“By essentially endorsing Duterte’s murderous war on drugs, Trump is now morally complicit in future killings,” said John Sifton, the Asia director of Human Rights Watch. “Although the traits of his personality likely make it impossible, Trump should be ashamed of himself.”
Administration officials said the call to Mr. Duterte was one of several to Southeast Asian leaders that the White House arranged after picking up signs that they felt neglected because of Mr. Trump’s intense focus on China, Japan and tensions over North Korea. On Sunday, Mr. Trump spoke to the prime ministers of Singapore and Thailand.
Mr. Duterte’s toxic reputation had already given pause to some in the White House. The Philippines is to host a summit meeting of the Association of Southeast Asian Nations in November, and officials said there was a brief debate about whether Mr. Trump should attend.
It is not even clear, given the accusations of human rights abuses against him, that Mr. Duterte, were he not a head of state, would be granted a visa to the United States, according to human rights advocates.
Still, Mr. Trump’s affinity for Mr. Duterte — and other strongmen — is well established. Both presidents are populist insurgent leaders, with a penchant for making inflammatory statements. Both ran for office calling for a wholesale crackdown on Islamist militancy and the drug trade. And both display impatience with the courts.
After Mr. Trump was elected, Mr. Duterte called to congratulate him. Later, the Philippine leader issued a statement saying that the president-elect had wished him well in his antidrug campaign, which has resulted in the deaths of several thousand people suspected of using or selling narcotics, as well as others who may have had no involvement with drugs.
Mr. Trump’s cultivation of Mr. Duterte has a strategic rationale, officials said. Mr. Duterte had pivoted away from the United States, a longtime treaty ally, and toward China. The alienation deepened after he referred to President Barack Obama as a “son of a whore” when he was asked how he would react if Mr. Obama raised human rights concerns with him.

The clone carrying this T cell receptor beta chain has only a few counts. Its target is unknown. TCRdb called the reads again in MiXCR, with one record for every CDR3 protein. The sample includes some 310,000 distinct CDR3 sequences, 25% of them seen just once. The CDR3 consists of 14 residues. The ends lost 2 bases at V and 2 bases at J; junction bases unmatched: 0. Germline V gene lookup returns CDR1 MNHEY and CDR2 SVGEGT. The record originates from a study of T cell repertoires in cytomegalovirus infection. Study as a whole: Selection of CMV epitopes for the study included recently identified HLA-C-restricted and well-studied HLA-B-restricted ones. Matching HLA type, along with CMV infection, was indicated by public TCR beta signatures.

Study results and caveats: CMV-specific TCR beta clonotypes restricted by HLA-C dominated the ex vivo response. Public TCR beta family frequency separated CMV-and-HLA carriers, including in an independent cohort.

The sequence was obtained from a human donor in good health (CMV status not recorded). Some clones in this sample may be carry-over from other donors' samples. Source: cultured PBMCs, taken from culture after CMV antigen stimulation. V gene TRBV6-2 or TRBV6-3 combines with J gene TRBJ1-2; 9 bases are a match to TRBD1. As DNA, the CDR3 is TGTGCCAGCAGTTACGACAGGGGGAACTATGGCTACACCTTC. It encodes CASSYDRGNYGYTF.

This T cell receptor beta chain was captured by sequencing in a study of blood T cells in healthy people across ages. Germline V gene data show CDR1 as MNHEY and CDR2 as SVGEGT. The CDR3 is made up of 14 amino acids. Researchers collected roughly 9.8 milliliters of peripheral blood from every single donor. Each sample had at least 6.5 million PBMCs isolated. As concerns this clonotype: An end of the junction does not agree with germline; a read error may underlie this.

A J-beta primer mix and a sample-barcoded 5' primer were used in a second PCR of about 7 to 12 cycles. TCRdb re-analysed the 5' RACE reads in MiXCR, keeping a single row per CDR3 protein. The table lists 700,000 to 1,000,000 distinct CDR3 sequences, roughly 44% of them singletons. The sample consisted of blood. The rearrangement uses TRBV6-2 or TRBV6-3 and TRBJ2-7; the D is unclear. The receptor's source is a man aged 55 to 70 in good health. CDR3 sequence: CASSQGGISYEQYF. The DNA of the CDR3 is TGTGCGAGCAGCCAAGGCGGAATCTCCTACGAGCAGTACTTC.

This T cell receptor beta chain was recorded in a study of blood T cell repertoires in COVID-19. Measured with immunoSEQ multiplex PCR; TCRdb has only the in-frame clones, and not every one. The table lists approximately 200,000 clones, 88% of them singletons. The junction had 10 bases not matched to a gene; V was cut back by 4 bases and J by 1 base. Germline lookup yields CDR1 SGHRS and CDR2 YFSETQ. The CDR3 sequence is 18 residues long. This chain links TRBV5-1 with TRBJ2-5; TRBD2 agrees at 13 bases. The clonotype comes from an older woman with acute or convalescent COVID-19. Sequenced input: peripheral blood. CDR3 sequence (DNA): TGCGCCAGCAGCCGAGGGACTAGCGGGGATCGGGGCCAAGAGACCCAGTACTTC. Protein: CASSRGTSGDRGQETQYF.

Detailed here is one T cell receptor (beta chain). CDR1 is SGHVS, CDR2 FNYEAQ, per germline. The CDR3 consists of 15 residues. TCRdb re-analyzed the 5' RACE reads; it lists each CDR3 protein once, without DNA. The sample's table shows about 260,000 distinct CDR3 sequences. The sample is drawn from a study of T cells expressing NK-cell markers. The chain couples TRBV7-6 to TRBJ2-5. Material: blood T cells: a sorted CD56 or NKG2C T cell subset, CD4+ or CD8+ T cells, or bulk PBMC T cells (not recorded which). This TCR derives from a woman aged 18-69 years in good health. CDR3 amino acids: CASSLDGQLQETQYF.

In October, Mr. Duterte called for a “separation” between the Philippines and the United States. “America has lost now,” he told an audience of business executives in Beijing. “I’ve realigned myself in your ideological flow.” He later threatened to rip up an agreement that allows American troops to visit the Philippines.
Administration officials said Mr. Trump wanted to mend the alliance with the Philippines as a bulwark against China’s expansionism in the South China Sea. The Philippines has clashed with China over disputed reefs and shoals in the waterway, which they share.
Mr. Trump, these officials said, admires Mr. Duterte’s fierce words on fighting Islamist extremists who have terrorized the southern islands of the Philippine archipelago. Mr. Duterte once declared that if he were presented with a suspected terrorist, “give me salt and vinegar and I’ll eat his liver.”
The two leaders are also in tune on the need for a crackdown on drugs, even if Mr. Trump is not advocating Mr. Duterte’s brutal methods. Attorney General Jeff Sessions has revived the language of the “war on drugs” that the Obama administration shunned as part of its policy to reduce lengthy prison sentences for nonviolent drug offenders.
Beyond that, there is Mr. Trump’s instinctive affinity for strongmen. Two weeks ago, he called to congratulate President Recep Tayyip Erdogan of Turkey for his victory in a much-disputed referendum expanding his powers, which some critics painted as a death knell for Turkish democracy.
The White House description of the call made no mention of whether Mr. Trump had raised reports of voting irregularities during the referendum or the government’s heavy-handed tactics in the weeks leading up to it. The State Department noted both concerns in a more circumspect statement issued a few hours earlier.
Mr. Trump has also praised President Xi Jinping of China for his cooperation in pressuring the rogue regime in North Korea, even though Mr. Xi has cracked down on dissent and emerged as the most powerful leader China has had since Mao Zedong.
“The relationship I have with China,” Mr. Trump said in an interview that aired on Sunday on the CBS program “Face the Nation,” “it’s been already acclaimed as being something very special, something very different than we’ve ever had.” Mr. Xi, he added, is a “very respected man.”
Mr. Trump played host at the White House to the Egyptian president, Abdel Fattah el-Sisi, who had not been granted an invitation since he seized power in a military coup nearly four years ago. Mr. Trump credited his relationship with Mr. Sisi as a factor in obtaining the release of an Egyptian-American aid worker, Aya Hijazi, who had been detained in Egypt.
Finally, there is Mr. Trump’s vow during the presidential campaign to pursue a warmer relationship with President Vladimir V. Putin of Russia. That effort has faltered somewhat because of persistent questions about links between the Trump campaign and Russian officials.